Old Silas Garcia stumbled from the convenience store restroom yanking his concho-studded belt tight. His left hand clutched a scrap of paper. Lurching toward the cashier, failing to latch the belt’s fastener, he braced the counter with his right hand. Gravity stacked his pants beneath his knobby knees revealing red boxer briefs festooned with yellow polka dots.
The matronly clerk grabbed a fly swatter, raising it chignon high. Connie’s tolerance for mischief was minimal on a good day.
“No! Connie,” Silas exclaimed. “Don’t.” Yanking up his jeans he thrust the paper at her. “This was stuck in the mirror.”
Chewing gum furiously Connie read the message scrawled in blue ink on the back of a receipt for pepperoni pizza: Knapped Help red trk.
Her plucked eyebrows arched little tents. “A curly-haired blonde ‘bout ten years old was in there ‘fore you. She … uh, they were in a red truck like Rooster’s. Didn’t buy anything, either. Her dad, least I thought he was, said she had a tummy ache”
“You better call Sheriff Patterson, Connie. They head toward Lampasas?”
Connie nodded, eyeballing the Dr. Pepper clock above the foot-long hot dogs rotating on the grill. “’Bout ten minute ago – no, more’n that. I’m not rightly sure. Others been traipsing in and out.” Connie picked up the phone.
It wasn’t five minutes before the top law-dog arrived, heard the details, put on his specs, read the note. “I better use my cell,” he boomed decisively. “That squirrel might be monitoring our channels. They do that, you know.” Yanking a phone from his belt he punched numbers.
“Shut up and listen Buster. If you spot a pickup like Rooster’s with a white man and a blond girl, about ten, could be older, stop ‘em. The kid left a note in Connie’s restroom when they stopped for gas. What …? Just a minute, Connie’s saying something.” He ducked his chin, listening.
“She said they didn’t get gas, but the kid might have passed some. She had a tummy …. Aw, Connie. What the …? She thinks they headed south on 281. Keep your eyes peeled and … You what? You just met ‘em? Buster, stop ‘em! The girl’s note said she was kidnapped. I’m headed your way. 10 – 4.”
Buster flipped on the bubble lights, screeched a U-turn and stomped the gas pedal. He almost tailgated the truck before realizing the culprit was pulling over. Exiting the patrol car, Buster hitched his belt under his overhanging belly and eased forward, sideways, his hand on his weapon.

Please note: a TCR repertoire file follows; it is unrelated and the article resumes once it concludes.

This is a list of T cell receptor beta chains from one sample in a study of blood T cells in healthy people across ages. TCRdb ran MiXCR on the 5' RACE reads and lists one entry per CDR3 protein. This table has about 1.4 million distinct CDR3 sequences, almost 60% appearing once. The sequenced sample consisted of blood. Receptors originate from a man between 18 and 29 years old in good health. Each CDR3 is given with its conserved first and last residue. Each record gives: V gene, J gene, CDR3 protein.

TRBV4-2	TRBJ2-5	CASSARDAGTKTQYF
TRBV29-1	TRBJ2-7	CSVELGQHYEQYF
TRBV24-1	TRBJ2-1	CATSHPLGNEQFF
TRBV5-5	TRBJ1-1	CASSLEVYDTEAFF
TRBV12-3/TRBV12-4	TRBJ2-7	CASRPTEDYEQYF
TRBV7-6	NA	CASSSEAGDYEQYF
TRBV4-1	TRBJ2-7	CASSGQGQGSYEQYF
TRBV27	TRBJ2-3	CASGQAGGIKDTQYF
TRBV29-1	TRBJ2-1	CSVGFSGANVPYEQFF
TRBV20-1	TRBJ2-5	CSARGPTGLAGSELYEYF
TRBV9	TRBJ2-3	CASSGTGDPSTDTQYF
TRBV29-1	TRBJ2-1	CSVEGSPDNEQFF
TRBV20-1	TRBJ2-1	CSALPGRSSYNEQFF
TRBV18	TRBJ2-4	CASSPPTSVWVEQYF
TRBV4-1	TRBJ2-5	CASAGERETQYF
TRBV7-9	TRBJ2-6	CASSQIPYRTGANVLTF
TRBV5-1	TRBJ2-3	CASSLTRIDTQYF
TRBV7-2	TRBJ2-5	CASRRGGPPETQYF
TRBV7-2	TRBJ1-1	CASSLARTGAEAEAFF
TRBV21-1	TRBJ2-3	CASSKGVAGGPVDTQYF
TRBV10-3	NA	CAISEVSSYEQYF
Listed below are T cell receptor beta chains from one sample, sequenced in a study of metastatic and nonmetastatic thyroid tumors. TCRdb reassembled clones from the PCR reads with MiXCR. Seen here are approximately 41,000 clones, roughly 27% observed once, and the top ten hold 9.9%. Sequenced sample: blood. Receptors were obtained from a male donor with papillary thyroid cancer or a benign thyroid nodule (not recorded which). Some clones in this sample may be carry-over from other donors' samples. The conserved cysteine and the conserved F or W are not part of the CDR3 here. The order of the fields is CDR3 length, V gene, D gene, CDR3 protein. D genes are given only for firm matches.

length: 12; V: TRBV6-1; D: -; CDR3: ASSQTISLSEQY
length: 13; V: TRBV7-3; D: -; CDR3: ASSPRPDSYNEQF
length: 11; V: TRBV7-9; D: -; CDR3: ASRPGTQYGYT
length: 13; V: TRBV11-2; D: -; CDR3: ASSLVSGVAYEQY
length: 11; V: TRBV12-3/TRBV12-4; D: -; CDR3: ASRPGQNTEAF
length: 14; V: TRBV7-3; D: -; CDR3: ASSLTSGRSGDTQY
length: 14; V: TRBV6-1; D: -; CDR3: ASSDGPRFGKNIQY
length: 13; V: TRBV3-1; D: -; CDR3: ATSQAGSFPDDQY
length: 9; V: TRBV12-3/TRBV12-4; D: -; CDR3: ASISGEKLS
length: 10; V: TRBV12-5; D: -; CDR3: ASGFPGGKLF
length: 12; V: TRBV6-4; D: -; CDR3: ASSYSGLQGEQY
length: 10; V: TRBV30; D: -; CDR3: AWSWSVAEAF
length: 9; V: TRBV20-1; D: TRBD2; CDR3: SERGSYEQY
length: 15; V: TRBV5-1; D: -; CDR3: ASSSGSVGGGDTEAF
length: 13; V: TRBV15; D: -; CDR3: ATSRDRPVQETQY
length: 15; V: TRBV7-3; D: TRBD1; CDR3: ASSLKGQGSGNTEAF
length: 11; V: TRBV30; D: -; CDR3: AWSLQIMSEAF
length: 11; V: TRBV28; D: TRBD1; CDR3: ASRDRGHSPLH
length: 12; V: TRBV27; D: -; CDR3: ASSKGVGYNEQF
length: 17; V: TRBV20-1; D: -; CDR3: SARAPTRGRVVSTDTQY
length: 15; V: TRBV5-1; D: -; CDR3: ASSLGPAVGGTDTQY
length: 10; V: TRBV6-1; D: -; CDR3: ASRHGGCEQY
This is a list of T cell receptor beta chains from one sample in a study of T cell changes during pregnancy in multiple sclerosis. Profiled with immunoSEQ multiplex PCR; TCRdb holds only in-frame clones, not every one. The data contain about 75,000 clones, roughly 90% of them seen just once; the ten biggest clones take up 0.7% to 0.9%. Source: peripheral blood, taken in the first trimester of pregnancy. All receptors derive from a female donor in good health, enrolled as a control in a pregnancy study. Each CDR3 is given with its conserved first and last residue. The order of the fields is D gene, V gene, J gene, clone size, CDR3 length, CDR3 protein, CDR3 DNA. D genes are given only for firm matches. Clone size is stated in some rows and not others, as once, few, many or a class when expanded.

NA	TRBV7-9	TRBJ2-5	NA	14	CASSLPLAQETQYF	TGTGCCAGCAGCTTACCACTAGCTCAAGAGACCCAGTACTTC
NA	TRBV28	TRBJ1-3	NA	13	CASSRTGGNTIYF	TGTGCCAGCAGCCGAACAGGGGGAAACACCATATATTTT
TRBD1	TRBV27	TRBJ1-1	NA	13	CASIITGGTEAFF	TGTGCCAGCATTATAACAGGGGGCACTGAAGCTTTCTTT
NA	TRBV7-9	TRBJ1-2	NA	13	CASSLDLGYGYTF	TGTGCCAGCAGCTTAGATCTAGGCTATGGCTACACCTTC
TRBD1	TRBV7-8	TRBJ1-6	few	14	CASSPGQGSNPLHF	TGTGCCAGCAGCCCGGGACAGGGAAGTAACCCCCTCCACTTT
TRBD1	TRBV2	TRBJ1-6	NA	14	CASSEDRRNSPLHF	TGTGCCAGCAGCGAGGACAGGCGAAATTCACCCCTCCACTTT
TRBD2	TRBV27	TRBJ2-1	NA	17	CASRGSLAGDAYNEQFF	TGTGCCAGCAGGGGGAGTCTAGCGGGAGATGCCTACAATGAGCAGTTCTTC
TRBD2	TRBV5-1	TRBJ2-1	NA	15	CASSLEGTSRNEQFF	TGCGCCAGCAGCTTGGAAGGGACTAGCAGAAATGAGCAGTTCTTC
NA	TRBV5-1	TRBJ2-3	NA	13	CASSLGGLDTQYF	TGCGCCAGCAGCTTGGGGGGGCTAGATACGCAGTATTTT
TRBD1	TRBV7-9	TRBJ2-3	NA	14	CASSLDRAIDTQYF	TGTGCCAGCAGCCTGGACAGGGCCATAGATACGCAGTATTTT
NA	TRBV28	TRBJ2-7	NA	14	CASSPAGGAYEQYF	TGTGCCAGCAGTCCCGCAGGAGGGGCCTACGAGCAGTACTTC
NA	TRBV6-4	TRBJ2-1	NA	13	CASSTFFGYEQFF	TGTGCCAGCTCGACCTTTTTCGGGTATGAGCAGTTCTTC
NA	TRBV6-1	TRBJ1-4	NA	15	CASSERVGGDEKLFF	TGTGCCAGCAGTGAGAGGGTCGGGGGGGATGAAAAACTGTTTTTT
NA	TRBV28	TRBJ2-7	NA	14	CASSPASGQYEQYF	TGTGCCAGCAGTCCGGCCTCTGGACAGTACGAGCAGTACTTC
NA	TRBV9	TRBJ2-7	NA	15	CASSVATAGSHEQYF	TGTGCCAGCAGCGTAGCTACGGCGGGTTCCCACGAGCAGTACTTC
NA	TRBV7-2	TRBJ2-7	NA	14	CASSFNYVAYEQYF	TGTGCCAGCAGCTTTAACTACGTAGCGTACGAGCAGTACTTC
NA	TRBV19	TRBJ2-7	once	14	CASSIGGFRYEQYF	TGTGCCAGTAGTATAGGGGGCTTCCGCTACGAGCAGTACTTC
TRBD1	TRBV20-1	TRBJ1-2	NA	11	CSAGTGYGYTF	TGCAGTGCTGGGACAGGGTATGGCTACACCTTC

“Something wrong, deputy? I wasn’t speeding.”
Buster squinted at the man; tall, thirtyish, dark sunglasses, wearing a Ranger’s ball cap, tanned hands on the leather-wrapped steering wheel. The girl was peeking over the top of pink-frame sunglasses.
“Are you okay, Miss?”
“No.” She ducked her head.
“Step out of the car, mister.”
After the driver exited, Buster spun him around and cuffed him, ignoring his pleas for an explanation.
“Okay, Missy, you’re safe now. “You left that note back at the store, didn’t you?”
“Yes,” she replied, softly.
The alleged kidnapper spun, struggling against Buster’s grip. He looked through the window nailing Melody with a penetrating stare. “What did you do? Tell me.”
“Shut up, Mister. I’ll ask the questions. Missy, why did he kidnap you?”
“Kidnapped! Melody’s my daughter.”
“I told you to …”
“Officer, take these cuffs off, please. I’m taking her to my mother’s for a week. I’ll miss my flight to Norway if I can’t get on down ...”
“I’m sorry Daddy,” Melody wailed, “I don’t want to stay with Grandma.” She threw her sunglasses on the floor board and dug fists into her teary eyes.
Buster scratched his bushy mustache with a stubby finger, looking from one to the other.
“I don’t want him to go,” Melody sobbed. “Mama died. I don’t want Daddy to leave me.”
“You’re not kidnapped?” Buster asked.
Melody hesitated, and then shook her head no.
Buster removed the cuffs. “I’m sorry about your mama, Melody. Promise me you won’t be leaving any more kidnap notes and we’ll forget about this.”
Melody nodded, teardrops falling into her lap.
Buster was watching them pull onto the highway when Sheriff Patterson slid to a halt scattering road-edge gravel, his hot motor pinging.
“That warn’t them?” the Sheriff asked, obviously disappointed.
“It was them alright, Buster said, hitching up his trousers. “But it wasn’t a kidnapping. It was just a lonely little girl practicing to be a writer.”
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